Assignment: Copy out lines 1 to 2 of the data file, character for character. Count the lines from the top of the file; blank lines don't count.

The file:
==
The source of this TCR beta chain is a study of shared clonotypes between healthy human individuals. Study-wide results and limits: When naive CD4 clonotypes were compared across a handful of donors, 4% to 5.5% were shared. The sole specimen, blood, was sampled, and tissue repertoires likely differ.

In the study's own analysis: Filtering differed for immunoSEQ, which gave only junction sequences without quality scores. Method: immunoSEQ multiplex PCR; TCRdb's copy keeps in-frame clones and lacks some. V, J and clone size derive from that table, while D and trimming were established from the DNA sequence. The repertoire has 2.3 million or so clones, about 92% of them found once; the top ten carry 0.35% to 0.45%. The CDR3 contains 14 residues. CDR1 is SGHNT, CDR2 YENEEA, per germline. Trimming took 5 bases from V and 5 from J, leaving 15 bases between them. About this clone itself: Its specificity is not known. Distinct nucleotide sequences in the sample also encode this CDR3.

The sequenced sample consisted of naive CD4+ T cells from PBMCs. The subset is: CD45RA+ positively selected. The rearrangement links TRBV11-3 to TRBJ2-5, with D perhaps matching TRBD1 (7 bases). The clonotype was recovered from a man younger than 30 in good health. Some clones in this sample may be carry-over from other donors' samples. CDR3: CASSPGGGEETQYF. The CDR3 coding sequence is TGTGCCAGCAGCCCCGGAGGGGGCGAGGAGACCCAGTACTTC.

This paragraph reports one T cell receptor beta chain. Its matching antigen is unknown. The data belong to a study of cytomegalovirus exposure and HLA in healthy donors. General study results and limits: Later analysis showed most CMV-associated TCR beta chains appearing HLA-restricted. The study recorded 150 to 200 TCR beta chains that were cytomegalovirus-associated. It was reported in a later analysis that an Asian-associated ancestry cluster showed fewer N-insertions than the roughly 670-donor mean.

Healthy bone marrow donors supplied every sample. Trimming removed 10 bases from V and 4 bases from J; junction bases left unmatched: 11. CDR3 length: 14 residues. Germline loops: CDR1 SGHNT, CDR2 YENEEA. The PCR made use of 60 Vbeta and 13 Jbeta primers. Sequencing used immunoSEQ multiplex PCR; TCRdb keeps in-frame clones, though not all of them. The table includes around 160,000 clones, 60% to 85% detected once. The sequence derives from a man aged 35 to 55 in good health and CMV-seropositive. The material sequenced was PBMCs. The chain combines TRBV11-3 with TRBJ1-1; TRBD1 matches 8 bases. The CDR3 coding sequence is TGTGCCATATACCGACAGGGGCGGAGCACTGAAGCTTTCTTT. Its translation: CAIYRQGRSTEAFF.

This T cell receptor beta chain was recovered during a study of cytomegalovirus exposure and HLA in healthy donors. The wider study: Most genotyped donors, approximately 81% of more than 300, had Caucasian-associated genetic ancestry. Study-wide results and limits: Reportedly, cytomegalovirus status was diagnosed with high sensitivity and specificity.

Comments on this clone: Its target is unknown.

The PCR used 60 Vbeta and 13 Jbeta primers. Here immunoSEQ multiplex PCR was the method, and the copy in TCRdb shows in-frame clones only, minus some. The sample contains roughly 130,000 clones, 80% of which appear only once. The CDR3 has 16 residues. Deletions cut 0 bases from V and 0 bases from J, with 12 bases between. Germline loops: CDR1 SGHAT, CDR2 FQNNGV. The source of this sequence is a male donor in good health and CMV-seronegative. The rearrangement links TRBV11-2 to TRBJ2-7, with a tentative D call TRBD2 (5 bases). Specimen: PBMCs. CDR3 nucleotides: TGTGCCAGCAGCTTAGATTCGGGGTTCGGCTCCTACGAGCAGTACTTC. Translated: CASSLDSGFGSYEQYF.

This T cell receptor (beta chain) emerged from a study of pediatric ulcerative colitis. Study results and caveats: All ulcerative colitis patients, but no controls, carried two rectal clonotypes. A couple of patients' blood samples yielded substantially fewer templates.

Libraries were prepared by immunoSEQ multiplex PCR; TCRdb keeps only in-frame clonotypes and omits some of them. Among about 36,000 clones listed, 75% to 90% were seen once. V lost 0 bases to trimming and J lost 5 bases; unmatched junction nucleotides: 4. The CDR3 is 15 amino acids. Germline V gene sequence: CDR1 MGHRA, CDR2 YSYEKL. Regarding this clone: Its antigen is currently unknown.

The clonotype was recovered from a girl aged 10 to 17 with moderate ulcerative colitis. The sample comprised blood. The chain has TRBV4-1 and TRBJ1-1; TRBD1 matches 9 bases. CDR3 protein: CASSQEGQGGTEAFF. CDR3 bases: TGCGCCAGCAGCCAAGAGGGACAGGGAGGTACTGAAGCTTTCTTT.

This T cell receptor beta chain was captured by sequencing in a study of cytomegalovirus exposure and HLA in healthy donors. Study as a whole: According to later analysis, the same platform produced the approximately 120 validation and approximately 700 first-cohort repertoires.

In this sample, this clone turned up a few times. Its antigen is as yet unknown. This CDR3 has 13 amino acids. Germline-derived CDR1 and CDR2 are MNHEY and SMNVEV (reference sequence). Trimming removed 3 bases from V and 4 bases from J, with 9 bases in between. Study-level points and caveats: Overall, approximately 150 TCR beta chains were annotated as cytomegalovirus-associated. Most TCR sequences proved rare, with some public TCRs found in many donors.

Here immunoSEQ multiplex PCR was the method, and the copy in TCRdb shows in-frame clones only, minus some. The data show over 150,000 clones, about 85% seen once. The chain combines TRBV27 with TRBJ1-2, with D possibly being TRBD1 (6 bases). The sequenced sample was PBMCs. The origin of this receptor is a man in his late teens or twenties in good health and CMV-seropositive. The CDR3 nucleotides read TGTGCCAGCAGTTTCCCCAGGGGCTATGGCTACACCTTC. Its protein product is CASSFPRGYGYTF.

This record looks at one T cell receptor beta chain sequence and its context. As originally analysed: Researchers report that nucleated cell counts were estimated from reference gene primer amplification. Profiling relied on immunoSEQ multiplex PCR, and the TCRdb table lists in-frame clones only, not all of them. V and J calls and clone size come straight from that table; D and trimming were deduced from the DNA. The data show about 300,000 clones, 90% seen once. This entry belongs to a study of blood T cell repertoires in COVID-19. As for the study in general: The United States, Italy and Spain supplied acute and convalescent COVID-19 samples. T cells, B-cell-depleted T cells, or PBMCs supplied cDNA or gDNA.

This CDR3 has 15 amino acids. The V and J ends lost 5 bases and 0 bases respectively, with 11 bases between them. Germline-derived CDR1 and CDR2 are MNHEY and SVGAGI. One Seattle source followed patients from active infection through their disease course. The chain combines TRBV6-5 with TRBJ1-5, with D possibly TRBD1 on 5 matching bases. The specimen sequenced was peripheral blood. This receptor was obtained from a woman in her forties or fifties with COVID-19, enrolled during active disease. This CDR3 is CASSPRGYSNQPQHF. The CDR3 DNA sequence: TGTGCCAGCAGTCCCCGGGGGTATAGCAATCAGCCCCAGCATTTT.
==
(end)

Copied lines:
The source of this TCR beta chain is a study of shared clonotypes between healthy human individuals. Study-wide results and limits: When naive CD4 clonotypes were compared across a handful of donors, 4% to 5.5% were shared. The sole specimen, blood, was sampled, and tissue repertoires likely differ.

In the study's own analysis: Filtering differed for immunoSEQ, which gave only junction sequences without quality scores. Method: immunoSEQ multiplex PCR; TCRdb's copy keeps in-frame clones and lacks some. V, J and clone size derive from that table, while D and trimming were established from the DNA sequence. The repertoire has 2.3 million or so clones, about 92% of them found once; the top ten carry 0.35% to 0.45%. The CDR3 contains 14 residues. CDR1 is SGHNT, CDR2 YENEEA, per germline. Trimming took 5 bases from V and 5 from J, leaving 15 bases between them. About this clone itself: Its specificity is not known. Distinct nucleotide sequences in the sample also encode this CDR3.